Iron will: how plants deprive bacteria by depriving themselves

Friday, 01 March, 2024

Iron will: how plants deprive bacteria by depriving themselves

Plants and animals alike rely on iron for the growth and regulation of their microbiomes — but the strategies plants use to increase iron availability can inadvertently benefit harmful soil-dwelling bacteria. Scientists at the Salk Institute for Biological Studies have now discovered how plants manage iron deficiency without helping ‘bad’ bacteria thrive, with their results published in the journal Nature.

Because bioavailable iron (iron in a state that plants and animals can use) is a relatively scarce nutrient, iron deficiency — and consequential stunted plant growth — is not uncommon. Since stopping growth is not ideal, plants have developed techniques to encourage iron absorption in low-iron environments. Unfortunately, those techniques can alter the entire microbiome around the roots and increase iron availability for not just the plant, but for the harmful bacteria living nearby, too.

Looking to unravel the complex relationship between plant health, iron levels and bacterial threat, Salk researchers turned to a small model plant called Arabidopsis thaliana. They grew the plant in low-iron and high-iron growth substrate (soil), then added fragments of flagella (little tails bacteria use to move) to mimic the presence of bacteria.

When roots were exposed to flagella in low-iron environments, the plants mounted an unexpected response: rather than the expected battle over iron between plant and bacteria, the plant immediately forfeited by eliminating IMA1, the molecular signal for iron deficiency in roots at risk of bacterial attack. When roots were exposed to flagella in high-iron environments, IMA1 was not eliminated, but did not need to be expressed since iron levels were sufficient.

“We hypothesised there would be some sort of competition between the plant and bacteria over the iron,” said postdoctoral researcher Min Cao, first author on the study. “But we found that when plants feel threatened by harmful bacteria, they are willing to stop acquiring iron and stop growing — they’ll deprive themselves in order to deprive the enemy.”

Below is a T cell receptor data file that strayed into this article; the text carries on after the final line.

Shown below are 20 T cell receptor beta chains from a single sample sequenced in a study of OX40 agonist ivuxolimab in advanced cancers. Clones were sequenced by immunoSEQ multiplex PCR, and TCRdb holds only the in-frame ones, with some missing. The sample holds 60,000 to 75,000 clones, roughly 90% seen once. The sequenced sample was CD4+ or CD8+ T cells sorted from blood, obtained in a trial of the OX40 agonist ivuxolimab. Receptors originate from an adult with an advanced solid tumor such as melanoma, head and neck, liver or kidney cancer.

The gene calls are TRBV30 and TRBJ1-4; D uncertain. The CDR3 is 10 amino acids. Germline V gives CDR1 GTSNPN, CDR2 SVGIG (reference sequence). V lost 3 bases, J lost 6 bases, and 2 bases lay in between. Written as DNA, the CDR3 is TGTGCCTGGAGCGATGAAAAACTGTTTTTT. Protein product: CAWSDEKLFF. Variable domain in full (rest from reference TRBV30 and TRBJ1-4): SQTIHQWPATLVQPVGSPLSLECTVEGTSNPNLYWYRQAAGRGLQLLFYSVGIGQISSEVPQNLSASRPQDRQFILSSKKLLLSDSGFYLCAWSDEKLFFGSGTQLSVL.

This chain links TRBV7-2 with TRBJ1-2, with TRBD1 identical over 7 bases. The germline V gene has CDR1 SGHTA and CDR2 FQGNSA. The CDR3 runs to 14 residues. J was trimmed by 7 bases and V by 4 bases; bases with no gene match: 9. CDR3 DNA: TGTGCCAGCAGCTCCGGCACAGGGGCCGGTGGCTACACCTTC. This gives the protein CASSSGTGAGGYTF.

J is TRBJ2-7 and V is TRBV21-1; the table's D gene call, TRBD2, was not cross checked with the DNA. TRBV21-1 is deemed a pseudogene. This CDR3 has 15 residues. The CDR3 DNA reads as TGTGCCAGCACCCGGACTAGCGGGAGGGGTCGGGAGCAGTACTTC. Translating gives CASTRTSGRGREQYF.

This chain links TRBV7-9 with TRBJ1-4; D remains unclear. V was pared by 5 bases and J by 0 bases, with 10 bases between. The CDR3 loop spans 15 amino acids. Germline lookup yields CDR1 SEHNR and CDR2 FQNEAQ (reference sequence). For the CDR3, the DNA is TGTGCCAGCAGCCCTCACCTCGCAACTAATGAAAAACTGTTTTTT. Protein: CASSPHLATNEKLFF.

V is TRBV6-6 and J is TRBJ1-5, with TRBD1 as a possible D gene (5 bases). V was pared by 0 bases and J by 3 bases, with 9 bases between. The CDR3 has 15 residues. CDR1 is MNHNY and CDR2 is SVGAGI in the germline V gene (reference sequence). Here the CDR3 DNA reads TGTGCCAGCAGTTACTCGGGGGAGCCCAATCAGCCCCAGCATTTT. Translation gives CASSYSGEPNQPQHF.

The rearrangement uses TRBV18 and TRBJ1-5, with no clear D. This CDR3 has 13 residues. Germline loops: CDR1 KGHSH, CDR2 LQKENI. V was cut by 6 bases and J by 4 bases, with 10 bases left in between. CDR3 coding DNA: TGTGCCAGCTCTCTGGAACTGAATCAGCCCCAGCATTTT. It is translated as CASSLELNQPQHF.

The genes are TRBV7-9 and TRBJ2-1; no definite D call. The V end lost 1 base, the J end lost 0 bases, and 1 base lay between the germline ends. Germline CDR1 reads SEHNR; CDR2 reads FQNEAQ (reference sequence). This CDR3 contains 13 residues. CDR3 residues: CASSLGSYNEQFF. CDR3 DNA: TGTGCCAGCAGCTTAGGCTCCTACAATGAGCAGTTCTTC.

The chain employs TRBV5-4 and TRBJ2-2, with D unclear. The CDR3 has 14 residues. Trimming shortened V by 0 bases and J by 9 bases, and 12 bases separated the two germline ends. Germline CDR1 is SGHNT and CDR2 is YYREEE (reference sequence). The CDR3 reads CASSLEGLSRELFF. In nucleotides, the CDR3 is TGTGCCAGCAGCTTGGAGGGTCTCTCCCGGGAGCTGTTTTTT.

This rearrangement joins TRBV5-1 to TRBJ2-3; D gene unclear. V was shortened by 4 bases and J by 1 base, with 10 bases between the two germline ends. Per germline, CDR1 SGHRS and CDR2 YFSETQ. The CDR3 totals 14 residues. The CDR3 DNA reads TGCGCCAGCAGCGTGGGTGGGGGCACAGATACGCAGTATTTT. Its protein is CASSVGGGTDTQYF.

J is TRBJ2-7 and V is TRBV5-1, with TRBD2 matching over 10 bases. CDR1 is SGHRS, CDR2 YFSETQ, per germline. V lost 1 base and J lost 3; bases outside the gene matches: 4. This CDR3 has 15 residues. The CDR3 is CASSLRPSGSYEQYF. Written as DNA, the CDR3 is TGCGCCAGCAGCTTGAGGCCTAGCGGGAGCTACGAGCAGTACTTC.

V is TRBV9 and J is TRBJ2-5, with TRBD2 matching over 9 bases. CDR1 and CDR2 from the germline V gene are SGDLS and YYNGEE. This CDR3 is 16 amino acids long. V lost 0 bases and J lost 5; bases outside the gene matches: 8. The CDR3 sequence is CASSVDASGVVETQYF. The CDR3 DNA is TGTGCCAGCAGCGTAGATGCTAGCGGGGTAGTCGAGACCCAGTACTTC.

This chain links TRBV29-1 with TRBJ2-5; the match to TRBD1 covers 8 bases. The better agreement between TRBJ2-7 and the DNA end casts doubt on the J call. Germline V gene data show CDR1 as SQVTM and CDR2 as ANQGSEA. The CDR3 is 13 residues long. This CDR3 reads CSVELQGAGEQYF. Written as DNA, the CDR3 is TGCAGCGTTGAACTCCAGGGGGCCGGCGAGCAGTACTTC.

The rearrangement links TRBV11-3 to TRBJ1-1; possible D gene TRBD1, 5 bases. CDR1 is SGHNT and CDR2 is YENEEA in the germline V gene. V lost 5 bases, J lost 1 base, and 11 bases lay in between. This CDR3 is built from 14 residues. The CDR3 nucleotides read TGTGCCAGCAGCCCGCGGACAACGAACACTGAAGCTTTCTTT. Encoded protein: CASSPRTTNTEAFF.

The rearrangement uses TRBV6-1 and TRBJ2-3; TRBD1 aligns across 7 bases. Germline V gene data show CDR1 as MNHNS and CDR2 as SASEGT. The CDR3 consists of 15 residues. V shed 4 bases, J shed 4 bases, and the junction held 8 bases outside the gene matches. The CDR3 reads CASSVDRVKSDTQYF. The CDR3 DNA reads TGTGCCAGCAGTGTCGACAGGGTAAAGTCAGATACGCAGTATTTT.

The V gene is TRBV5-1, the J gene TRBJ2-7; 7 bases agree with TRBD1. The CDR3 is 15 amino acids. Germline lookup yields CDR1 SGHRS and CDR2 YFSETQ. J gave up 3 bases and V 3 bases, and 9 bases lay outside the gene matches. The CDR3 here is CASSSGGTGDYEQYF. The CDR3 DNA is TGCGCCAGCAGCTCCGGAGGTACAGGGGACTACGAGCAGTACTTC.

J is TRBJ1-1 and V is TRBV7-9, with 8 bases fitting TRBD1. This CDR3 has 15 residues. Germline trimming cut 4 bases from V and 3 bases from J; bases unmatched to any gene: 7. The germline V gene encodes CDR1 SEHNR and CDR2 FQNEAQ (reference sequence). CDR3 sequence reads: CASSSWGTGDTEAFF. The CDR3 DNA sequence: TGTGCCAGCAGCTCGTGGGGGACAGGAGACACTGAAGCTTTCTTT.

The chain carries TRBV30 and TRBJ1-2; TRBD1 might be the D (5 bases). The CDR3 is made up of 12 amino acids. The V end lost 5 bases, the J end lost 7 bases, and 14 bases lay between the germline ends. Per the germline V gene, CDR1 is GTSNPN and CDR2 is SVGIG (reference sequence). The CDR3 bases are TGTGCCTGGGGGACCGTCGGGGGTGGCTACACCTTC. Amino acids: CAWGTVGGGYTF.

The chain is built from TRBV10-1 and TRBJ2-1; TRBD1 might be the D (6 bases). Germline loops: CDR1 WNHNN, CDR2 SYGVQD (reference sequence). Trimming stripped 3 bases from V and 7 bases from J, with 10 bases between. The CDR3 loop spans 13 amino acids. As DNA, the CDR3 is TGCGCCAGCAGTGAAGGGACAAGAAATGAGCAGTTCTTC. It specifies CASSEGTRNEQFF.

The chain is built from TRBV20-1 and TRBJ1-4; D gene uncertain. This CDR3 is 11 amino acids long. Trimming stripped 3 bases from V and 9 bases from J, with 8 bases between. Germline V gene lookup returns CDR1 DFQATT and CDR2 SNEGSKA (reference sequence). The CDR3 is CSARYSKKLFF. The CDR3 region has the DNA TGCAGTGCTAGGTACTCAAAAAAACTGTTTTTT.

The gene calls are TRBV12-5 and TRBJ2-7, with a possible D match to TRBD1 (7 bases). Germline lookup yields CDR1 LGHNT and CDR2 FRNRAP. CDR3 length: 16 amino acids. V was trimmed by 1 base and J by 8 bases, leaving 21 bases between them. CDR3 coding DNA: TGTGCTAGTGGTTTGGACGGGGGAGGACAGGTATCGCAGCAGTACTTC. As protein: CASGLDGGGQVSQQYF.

In plants that eliminated IMA1 in response to low iron and flagella, the researchers encountered another surprise: the more IMA1, the more resistant plant leaves were to bacterial attack. This observation led to the conclusion that iron availability and iron deficiency signalling help orchestrate the plant immune response.

Senior author Professor Wolfgang Busch believes IMA1 may be a useful target for optimising plant immunity, which will become increasingly important as the planet’s climate continues to change and diseases begin to evolve more rapidly. Discovering that plants will halt iron uptake and arrest their growth in the face of potentially harmful bacteria is thus the beginning of a much longer story about plant resilience, plant and animal microbiomes, and climate change.

“Microbes determine the fate of carbon in soil, so uncovering how plants react to and impact their soil microenvironment can teach us a lot about optimising plant carbon storage,” said Busch, who is Executive Director of Salk’s Harnessing Plants Initiative. “Relatedly, understanding how plants regulate signalling and immune responses in the face of environmental scarcities, like iron deficiencies, will be crucial as scientists optimise plant health in our continually changing climate.”

In the future, the researchers will explore whether targeting IMA1 can change plant resistance to disease, and how exactly the individual cells in plant roots shut down the IMA1 signalling pathway. Learning about plant roots can also teach scientists about other absorptive tissues, like the human gut, so they can better understand the intersection of mammalian microbiomes, immune systems and iron to optimise health.

Image caption: Plant root (grey) showing IMA1 expression (yellow) during iron deficiency (left) and iron deficiency plus simulated bacterial presence (right). Image credit: Salk Institute.

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